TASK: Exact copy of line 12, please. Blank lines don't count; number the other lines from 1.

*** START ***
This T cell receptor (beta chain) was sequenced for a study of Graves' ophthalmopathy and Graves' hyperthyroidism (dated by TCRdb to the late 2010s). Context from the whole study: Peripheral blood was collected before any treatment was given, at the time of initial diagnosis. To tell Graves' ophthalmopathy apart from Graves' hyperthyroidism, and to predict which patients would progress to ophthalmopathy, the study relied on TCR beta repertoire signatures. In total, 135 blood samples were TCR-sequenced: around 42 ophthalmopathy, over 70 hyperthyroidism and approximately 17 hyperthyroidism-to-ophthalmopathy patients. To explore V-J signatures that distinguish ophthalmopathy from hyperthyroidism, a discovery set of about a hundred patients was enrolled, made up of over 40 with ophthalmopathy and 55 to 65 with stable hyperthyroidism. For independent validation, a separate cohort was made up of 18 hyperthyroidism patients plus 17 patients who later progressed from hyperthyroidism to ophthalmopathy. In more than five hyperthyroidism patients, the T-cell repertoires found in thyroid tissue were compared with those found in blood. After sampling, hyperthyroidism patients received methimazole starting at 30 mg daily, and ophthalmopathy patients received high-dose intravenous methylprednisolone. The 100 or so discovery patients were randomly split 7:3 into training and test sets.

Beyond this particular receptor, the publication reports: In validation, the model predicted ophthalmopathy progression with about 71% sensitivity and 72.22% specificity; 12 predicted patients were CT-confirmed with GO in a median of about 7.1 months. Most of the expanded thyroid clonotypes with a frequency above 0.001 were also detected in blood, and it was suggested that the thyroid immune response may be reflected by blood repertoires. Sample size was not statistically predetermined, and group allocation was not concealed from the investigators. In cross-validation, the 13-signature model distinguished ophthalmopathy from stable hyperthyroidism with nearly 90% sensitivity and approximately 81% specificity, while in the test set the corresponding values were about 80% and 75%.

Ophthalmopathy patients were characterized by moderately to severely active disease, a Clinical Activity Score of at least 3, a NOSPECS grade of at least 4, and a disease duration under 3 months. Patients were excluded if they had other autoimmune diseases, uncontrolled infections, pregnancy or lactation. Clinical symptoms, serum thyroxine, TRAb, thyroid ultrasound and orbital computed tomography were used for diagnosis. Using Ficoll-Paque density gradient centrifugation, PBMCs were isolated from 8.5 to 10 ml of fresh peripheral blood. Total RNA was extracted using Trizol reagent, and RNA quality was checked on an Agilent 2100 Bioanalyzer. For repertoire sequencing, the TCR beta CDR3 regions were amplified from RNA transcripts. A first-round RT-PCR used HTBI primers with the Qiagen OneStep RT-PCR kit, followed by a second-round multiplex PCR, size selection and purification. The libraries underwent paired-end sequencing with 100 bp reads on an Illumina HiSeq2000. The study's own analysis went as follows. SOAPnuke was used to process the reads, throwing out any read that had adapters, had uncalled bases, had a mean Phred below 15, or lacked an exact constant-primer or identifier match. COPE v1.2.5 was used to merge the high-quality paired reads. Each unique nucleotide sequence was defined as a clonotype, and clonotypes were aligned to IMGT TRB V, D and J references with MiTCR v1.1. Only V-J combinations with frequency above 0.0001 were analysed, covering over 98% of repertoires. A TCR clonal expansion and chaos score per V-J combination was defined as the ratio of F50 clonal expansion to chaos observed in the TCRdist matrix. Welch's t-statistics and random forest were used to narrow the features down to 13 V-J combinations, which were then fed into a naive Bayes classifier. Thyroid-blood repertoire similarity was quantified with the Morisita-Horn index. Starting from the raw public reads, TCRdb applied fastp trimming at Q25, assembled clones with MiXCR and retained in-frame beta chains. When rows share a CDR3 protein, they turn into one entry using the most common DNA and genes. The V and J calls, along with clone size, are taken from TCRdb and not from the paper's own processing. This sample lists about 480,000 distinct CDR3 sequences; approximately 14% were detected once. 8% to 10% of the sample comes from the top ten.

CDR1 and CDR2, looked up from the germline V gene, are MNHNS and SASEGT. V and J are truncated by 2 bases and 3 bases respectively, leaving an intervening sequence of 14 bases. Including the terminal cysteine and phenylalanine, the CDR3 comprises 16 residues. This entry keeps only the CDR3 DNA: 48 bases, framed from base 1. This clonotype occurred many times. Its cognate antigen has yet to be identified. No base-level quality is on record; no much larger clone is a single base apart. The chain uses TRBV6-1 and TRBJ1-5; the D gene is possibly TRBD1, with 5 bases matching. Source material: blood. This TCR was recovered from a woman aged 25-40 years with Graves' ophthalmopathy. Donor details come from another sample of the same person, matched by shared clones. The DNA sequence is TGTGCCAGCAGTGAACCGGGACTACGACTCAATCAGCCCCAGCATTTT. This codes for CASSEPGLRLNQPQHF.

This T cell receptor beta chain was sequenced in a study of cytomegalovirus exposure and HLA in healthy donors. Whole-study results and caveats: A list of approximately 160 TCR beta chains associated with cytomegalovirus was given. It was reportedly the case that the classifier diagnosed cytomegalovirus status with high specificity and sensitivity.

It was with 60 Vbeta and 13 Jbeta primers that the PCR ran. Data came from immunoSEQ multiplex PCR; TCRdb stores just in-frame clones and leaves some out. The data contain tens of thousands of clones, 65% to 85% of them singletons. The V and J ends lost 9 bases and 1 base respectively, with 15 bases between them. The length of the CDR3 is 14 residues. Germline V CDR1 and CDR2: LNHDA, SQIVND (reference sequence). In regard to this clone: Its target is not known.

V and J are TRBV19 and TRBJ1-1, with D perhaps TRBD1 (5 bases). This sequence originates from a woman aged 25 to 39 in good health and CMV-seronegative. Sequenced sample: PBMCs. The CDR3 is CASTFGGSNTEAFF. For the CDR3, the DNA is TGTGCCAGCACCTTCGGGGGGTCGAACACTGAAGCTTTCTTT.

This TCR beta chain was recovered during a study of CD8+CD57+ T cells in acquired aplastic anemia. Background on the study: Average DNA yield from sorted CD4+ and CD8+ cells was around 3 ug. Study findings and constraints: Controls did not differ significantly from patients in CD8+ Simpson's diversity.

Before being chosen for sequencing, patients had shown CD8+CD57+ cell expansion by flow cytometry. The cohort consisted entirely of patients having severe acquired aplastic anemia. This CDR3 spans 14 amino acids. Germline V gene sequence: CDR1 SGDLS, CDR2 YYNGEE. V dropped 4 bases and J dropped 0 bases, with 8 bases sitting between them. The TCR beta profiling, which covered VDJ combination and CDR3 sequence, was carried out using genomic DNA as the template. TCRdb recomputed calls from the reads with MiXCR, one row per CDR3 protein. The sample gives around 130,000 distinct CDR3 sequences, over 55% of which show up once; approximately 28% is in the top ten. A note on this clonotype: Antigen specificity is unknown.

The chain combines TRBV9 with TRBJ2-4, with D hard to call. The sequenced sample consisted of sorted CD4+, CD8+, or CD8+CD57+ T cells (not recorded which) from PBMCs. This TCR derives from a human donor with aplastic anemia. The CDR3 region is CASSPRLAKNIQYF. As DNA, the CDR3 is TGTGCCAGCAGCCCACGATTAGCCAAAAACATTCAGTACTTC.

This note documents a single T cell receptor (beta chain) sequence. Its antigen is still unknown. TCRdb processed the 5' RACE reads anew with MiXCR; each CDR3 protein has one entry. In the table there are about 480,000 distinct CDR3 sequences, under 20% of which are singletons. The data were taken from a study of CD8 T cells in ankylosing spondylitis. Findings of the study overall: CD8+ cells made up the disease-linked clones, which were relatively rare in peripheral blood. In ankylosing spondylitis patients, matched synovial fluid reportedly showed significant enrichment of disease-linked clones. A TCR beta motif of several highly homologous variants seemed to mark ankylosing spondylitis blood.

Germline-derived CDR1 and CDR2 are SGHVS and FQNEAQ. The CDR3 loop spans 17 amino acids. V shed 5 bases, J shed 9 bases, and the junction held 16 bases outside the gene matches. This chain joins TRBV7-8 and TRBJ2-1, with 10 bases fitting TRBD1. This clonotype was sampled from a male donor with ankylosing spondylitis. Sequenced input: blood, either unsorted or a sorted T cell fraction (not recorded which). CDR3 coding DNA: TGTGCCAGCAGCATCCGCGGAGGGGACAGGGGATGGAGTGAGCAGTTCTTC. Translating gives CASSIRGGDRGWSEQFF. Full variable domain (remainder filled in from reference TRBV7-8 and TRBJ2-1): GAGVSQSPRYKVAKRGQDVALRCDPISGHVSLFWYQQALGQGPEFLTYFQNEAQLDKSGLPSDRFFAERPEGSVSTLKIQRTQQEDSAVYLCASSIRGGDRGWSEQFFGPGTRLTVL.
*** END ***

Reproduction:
Germline-derived CDR1 and CDR2 are SGHVS and FQNEAQ. The CDR3 loop spans 17 amino acids. V shed 5 bases, J shed 9 bases, and the junction held 16 bases outside the gene matches. This chain joins TRBV7-8 and TRBJ2-1, with 10 bases fitting TRBD1. This clonotype was sampled from a male donor with ankylosing spondylitis. Sequenced input: blood, either unsorted or a sorted T cell fraction (not recorded which). CDR3 coding DNA: TGTGCCAGCAGCATCCGCGGAGGGGACAGGGGATGGAGTGAGCAGTTCTTC. Translating gives CASSIRGGDRGWSEQFF. Full variable domain (remainder filled in from reference TRBV7-8 and TRBJ2-1): GAGVSQSPRYKVAKRGQDVALRCDPISGHVSLFWYQQALGQGPEFLTYFQNEAQLDKSGLPSDRFFAERPEGSVSTLKIQRTQQEDSAVYLCASSIRGGDRGWSEQFFGPGTRLTVL.